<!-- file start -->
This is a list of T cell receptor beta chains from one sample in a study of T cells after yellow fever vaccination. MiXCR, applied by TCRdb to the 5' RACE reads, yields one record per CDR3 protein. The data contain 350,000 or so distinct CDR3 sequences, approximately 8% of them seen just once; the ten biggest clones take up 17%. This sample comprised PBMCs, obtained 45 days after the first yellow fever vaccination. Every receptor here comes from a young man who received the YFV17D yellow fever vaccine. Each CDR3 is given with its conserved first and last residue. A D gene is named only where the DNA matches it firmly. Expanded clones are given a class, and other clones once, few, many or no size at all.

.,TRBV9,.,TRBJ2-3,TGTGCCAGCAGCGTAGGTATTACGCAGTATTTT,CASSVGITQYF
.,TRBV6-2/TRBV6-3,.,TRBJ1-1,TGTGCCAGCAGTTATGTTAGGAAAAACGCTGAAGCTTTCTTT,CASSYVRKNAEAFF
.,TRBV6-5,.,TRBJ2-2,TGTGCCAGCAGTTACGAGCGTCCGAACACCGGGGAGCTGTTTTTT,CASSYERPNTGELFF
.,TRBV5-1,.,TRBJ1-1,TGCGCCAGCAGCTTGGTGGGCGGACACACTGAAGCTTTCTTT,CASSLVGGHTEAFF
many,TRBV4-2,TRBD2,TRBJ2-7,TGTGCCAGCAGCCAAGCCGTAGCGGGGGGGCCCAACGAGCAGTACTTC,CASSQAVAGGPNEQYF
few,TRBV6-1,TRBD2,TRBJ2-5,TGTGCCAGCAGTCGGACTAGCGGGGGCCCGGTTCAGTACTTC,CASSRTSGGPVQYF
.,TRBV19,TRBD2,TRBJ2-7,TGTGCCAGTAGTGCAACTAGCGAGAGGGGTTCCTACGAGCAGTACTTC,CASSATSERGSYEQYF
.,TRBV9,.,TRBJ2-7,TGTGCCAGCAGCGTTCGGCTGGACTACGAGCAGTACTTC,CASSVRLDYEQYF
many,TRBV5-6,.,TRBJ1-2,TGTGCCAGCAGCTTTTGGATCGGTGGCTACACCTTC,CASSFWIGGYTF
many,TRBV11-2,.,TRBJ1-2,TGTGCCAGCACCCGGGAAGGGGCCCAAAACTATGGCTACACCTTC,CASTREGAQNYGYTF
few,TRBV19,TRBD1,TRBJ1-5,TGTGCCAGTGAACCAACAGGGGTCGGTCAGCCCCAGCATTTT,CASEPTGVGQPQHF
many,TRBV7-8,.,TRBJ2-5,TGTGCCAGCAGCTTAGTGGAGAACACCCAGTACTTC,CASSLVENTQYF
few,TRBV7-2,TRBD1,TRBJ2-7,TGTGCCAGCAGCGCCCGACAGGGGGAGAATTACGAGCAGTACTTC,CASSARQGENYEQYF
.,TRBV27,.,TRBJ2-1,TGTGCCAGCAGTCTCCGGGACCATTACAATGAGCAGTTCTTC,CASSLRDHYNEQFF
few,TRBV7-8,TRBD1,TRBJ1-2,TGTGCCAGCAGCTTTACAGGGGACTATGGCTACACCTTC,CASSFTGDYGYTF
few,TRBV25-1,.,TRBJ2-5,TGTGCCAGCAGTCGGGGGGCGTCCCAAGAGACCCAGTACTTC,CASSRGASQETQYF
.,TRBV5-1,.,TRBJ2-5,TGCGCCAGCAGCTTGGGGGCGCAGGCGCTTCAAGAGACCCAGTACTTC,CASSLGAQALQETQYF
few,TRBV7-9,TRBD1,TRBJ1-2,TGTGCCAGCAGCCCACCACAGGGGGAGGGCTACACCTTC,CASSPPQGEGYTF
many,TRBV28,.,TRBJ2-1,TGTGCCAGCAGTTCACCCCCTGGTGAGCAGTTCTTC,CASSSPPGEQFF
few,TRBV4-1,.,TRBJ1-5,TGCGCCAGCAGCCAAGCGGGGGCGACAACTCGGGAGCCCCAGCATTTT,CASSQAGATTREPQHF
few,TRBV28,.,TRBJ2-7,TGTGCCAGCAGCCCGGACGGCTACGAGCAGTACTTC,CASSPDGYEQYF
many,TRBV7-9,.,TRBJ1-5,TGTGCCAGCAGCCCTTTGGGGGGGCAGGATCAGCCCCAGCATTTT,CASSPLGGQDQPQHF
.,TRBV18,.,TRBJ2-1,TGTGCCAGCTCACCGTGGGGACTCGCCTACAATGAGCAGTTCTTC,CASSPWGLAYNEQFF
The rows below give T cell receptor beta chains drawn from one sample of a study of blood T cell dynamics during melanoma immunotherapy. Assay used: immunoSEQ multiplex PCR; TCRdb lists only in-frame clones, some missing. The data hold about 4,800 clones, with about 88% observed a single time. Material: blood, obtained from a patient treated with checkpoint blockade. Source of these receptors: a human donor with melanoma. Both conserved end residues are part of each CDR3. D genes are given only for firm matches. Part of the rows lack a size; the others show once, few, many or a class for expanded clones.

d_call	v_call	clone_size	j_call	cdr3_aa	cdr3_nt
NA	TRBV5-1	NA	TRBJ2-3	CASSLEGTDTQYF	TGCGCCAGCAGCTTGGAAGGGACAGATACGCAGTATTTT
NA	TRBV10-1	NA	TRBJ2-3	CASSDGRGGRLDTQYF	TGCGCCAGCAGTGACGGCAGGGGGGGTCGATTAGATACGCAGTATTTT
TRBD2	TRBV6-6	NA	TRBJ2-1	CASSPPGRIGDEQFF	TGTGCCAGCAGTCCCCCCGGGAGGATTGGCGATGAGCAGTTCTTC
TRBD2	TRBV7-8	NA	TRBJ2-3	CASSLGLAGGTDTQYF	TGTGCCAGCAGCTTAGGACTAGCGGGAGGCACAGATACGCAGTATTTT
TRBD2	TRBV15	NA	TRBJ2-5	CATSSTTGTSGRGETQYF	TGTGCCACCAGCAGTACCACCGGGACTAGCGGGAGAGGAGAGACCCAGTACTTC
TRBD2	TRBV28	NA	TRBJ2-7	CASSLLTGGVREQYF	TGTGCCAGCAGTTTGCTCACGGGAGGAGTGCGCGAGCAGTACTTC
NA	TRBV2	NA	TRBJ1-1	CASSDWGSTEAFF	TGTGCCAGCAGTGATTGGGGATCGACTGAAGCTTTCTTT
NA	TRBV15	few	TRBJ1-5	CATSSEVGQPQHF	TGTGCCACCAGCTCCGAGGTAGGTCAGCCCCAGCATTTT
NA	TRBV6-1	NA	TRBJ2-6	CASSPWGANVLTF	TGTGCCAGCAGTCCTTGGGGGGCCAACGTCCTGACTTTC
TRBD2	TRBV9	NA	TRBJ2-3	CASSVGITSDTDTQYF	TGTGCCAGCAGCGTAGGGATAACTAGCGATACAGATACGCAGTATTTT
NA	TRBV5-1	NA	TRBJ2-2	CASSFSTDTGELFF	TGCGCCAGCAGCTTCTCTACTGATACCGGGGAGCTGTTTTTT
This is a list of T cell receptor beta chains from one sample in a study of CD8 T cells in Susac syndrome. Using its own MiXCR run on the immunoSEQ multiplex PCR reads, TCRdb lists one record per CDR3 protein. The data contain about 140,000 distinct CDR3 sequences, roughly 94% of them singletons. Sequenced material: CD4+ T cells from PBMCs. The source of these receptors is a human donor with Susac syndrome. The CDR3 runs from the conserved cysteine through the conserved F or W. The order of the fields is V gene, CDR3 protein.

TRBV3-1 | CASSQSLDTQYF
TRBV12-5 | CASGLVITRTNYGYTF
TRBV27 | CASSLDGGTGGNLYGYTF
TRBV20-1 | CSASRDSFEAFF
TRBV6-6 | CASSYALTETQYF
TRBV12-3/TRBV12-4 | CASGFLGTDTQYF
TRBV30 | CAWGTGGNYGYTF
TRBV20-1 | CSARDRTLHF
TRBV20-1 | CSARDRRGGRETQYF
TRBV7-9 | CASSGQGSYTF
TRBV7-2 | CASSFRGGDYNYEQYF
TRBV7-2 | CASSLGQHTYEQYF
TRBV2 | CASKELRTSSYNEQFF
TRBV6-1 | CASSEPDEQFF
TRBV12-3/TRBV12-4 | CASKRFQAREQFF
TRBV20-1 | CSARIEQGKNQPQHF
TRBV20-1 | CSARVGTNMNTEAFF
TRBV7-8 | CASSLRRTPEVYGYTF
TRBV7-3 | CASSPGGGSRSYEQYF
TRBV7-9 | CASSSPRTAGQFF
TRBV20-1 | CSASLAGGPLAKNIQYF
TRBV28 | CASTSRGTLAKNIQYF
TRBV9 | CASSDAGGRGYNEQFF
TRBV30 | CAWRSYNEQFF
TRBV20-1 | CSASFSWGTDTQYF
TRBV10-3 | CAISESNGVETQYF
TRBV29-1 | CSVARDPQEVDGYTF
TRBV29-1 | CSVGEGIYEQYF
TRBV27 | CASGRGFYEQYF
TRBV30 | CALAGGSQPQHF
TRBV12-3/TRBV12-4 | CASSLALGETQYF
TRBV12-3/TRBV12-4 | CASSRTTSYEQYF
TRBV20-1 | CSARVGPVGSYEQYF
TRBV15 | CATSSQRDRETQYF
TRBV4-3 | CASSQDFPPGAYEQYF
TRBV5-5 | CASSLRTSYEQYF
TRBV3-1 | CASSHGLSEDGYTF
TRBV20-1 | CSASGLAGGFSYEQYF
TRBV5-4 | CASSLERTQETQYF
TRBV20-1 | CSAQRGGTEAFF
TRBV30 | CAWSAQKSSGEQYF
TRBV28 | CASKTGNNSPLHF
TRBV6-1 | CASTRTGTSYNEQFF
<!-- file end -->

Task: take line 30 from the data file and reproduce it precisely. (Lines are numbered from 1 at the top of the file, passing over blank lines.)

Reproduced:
TRBD2	TRBV7-8	NA	TRBJ2-3	CASSLGLAGGTDTQYF	TGTGCCAGCAGCTTAGGACTAGCGGGAGGCACAGATACGCAGTATTTT